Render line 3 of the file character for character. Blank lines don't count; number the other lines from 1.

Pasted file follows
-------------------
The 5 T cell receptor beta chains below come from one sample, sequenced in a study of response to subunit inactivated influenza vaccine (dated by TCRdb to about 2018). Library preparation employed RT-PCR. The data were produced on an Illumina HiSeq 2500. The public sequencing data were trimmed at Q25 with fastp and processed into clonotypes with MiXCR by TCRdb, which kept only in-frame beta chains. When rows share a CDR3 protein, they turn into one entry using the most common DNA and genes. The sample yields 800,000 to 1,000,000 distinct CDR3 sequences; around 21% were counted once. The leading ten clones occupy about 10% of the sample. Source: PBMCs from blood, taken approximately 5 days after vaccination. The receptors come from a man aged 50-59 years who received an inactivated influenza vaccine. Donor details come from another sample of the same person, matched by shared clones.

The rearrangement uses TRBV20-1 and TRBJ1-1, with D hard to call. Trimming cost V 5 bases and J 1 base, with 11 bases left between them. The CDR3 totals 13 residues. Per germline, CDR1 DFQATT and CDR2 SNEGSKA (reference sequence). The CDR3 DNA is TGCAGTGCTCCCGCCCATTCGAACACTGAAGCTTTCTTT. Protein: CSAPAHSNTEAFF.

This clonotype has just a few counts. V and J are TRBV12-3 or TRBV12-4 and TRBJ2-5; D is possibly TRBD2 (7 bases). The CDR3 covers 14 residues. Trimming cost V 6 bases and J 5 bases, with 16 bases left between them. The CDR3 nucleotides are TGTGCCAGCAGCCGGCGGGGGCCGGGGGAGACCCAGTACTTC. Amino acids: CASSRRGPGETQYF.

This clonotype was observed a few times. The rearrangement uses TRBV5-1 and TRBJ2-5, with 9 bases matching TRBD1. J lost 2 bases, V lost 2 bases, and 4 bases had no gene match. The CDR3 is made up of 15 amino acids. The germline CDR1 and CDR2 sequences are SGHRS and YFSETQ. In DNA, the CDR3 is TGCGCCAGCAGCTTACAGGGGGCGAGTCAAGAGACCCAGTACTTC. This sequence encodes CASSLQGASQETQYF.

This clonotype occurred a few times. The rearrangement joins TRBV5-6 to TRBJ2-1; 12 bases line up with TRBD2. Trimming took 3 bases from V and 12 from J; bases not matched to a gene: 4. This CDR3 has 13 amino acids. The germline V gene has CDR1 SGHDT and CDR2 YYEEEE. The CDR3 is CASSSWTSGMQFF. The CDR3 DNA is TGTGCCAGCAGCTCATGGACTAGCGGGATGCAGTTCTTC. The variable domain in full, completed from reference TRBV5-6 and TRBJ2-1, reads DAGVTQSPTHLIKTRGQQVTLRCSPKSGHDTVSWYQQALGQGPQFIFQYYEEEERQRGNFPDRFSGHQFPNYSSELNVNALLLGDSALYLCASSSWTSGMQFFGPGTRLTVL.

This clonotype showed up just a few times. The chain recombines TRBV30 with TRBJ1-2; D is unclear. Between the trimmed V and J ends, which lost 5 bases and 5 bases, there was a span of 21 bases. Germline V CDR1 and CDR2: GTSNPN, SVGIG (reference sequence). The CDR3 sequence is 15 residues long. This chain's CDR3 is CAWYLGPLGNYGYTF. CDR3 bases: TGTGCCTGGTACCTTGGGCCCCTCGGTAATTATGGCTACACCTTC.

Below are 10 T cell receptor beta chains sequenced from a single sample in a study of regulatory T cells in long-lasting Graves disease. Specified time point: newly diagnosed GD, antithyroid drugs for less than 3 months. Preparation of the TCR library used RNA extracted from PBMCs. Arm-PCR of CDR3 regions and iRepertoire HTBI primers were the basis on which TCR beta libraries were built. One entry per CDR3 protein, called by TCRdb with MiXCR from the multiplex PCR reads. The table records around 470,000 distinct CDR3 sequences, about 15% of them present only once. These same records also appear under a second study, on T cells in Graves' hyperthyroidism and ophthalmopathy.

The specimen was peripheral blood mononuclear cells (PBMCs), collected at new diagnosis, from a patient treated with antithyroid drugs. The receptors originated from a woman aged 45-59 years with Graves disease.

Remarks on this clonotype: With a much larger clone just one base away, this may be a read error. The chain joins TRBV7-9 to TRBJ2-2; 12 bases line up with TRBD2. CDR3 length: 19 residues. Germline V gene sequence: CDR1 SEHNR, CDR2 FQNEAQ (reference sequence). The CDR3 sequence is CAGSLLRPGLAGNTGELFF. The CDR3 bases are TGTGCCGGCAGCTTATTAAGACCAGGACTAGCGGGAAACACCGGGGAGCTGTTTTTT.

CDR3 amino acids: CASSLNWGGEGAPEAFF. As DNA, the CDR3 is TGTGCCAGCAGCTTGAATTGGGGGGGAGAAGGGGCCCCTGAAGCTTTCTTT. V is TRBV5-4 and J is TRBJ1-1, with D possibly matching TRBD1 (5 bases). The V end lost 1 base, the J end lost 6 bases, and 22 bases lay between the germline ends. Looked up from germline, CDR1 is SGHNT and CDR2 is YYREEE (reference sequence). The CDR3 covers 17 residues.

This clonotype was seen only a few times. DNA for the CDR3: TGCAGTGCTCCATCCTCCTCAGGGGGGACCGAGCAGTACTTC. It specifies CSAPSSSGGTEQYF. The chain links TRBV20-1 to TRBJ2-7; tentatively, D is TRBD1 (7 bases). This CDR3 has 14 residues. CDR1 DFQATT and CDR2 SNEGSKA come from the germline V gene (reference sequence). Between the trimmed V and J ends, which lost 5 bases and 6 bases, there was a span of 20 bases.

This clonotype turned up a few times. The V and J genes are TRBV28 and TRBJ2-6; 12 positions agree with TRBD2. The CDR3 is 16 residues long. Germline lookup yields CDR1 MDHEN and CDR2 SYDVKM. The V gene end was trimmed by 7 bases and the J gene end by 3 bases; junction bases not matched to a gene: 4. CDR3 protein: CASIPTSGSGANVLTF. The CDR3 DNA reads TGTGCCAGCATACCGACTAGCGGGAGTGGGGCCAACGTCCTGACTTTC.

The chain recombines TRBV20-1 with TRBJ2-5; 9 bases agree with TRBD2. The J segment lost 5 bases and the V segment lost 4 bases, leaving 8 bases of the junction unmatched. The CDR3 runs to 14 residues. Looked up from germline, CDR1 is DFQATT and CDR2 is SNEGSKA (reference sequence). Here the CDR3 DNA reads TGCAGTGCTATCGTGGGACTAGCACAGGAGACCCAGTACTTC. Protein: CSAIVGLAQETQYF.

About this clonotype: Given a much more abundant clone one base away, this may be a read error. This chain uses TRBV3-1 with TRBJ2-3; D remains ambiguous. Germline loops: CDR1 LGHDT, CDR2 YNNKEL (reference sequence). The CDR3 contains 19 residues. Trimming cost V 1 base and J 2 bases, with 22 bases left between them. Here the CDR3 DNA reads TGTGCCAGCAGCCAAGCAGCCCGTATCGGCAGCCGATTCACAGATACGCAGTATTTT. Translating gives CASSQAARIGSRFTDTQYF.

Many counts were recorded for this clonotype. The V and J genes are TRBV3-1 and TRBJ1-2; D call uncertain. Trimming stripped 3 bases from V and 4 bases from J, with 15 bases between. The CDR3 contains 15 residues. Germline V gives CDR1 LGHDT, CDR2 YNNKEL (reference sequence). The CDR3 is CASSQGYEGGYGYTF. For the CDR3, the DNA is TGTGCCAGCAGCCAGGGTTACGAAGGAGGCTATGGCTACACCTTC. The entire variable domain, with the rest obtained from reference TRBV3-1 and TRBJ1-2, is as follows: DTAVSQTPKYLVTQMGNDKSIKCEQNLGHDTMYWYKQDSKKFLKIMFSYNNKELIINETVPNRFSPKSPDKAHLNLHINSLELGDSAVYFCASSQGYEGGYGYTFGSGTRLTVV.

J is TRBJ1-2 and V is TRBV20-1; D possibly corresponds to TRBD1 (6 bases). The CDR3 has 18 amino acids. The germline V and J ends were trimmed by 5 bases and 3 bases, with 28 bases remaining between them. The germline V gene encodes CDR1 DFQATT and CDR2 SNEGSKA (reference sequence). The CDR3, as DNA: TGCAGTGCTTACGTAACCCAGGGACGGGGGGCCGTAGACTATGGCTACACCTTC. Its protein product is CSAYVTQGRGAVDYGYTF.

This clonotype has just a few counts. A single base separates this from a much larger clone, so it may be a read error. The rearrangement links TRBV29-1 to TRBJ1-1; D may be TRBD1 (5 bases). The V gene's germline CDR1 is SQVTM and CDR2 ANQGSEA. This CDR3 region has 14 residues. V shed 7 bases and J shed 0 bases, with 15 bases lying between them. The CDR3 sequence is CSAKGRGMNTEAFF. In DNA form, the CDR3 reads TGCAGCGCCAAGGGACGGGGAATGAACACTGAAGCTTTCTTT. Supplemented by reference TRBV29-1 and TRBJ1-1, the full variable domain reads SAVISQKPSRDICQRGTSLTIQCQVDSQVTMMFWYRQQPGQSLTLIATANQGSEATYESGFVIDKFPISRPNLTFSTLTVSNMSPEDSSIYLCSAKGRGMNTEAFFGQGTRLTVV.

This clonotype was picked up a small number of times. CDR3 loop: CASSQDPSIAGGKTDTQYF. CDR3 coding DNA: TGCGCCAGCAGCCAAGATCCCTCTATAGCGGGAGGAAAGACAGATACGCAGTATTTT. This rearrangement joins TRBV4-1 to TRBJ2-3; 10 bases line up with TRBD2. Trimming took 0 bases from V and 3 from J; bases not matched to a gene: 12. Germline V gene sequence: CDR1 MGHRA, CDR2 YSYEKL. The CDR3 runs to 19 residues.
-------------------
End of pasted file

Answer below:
This clonotype has just a few counts. V and J are TRBV12-3 or TRBV12-4 and TRBJ2-5; D is possibly TRBD2 (7 bases). The CDR3 covers 14 residues. Trimming cost V 6 bases and J 5 bases, with 16 bases left between them. The CDR3 nucleotides are TGTGCCAGCAGCCGGCGGGGGCCGGGGGAGACCCAGTACTTC. Amino acids: CASSRRGPGETQYF.